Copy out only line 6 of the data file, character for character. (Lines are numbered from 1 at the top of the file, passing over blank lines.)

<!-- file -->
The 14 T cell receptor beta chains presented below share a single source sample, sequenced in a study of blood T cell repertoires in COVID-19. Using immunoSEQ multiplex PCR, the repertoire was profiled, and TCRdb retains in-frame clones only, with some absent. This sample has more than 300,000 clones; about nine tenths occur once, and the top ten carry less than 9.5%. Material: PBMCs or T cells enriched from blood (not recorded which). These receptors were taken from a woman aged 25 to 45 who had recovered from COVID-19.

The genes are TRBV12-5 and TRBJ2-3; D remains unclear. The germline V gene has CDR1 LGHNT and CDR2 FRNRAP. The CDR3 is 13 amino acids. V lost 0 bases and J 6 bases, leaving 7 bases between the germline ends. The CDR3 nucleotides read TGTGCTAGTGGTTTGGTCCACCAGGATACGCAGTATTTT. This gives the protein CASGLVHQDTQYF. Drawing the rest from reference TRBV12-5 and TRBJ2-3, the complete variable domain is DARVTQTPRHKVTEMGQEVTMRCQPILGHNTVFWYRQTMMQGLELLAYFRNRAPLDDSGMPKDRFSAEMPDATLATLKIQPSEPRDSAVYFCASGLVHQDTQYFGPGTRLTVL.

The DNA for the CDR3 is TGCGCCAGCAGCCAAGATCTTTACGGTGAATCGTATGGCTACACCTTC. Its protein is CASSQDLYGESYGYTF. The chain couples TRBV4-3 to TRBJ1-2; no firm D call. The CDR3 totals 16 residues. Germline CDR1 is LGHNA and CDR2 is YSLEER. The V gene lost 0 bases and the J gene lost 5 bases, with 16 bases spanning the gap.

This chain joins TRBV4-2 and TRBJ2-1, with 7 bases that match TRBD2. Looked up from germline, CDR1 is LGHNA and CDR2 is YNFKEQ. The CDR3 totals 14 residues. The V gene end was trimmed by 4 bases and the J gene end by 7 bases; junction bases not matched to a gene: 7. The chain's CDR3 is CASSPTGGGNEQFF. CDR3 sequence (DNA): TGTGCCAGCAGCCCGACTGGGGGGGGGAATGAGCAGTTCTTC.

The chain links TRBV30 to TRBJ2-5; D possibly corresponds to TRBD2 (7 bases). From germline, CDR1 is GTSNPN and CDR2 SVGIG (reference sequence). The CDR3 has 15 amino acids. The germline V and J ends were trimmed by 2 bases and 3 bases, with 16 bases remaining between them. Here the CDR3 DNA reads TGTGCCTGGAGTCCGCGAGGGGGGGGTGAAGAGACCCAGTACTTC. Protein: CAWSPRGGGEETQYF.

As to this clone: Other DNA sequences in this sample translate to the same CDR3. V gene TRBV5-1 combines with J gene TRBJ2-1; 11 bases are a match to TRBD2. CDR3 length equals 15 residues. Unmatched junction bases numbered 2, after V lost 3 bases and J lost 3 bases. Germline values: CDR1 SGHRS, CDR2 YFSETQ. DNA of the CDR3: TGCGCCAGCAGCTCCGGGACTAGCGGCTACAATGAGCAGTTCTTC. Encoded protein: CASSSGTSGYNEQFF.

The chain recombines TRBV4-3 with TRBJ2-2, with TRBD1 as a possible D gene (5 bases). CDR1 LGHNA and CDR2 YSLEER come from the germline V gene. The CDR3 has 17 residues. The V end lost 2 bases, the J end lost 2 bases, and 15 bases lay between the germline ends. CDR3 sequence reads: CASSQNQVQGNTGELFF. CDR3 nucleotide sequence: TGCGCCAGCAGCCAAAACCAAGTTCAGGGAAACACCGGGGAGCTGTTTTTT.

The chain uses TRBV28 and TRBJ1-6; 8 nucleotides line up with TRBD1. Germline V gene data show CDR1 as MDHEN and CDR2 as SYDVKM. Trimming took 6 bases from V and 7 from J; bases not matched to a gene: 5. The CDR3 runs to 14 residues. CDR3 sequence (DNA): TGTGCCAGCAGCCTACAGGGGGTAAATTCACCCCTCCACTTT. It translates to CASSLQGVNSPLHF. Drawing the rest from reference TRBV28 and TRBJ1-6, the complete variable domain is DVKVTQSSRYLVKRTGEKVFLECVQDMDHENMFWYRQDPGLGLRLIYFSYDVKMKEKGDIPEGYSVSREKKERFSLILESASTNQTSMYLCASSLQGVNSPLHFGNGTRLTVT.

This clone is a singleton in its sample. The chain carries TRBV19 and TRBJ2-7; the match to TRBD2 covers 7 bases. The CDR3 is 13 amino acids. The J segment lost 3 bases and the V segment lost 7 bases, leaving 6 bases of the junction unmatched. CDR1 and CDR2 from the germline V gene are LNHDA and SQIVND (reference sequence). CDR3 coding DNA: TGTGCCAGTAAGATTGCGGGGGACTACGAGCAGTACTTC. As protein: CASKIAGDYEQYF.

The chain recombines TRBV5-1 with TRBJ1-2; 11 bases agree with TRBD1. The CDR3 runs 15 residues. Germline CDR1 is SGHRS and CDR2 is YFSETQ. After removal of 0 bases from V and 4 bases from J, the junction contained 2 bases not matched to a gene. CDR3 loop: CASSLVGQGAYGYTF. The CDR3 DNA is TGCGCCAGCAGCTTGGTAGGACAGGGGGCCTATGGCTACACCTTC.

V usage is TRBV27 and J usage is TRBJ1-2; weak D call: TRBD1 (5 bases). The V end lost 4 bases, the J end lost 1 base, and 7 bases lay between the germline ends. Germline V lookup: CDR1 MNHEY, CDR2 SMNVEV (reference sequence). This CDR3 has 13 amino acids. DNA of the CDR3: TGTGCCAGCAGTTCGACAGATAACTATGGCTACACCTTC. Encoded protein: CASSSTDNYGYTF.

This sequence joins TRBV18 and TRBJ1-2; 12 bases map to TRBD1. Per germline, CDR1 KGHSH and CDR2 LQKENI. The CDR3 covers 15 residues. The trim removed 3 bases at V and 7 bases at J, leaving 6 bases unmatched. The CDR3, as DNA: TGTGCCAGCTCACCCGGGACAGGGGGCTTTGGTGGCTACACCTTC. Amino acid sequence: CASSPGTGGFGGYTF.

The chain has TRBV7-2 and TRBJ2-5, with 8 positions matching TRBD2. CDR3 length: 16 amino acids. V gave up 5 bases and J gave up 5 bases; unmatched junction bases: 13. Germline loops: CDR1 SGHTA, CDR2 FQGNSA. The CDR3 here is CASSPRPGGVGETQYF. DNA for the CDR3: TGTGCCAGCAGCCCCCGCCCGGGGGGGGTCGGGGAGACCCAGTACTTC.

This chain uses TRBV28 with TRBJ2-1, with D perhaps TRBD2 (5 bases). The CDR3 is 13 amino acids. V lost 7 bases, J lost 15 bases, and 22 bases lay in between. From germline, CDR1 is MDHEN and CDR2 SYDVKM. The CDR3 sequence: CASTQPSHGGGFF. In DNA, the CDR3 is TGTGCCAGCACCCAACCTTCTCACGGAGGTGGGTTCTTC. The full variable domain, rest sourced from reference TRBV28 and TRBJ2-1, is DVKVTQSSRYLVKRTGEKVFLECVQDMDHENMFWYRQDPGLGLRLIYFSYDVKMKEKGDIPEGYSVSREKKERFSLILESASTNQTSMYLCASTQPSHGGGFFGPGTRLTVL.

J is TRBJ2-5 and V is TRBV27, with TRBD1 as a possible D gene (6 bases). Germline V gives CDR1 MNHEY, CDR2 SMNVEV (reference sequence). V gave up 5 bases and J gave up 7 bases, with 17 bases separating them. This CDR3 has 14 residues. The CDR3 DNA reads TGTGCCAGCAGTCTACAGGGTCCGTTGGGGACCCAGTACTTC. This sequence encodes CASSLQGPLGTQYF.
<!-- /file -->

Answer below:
As to this clone: Other DNA sequences in this sample translate to the same CDR3. V gene TRBV5-1 combines with J gene TRBJ2-1; 11 bases are a match to TRBD2. CDR3 length equals 15 residues. Unmatched junction bases numbered 2, after V lost 3 bases and J lost 3 bases. Germline values: CDR1 SGHRS, CDR2 YFSETQ. DNA of the CDR3: TGCGCCAGCAGCTCCGGGACTAGCGGCTACAATGAGCAGTTCTTC. Encoded protein: CASSSGTSGYNEQFF.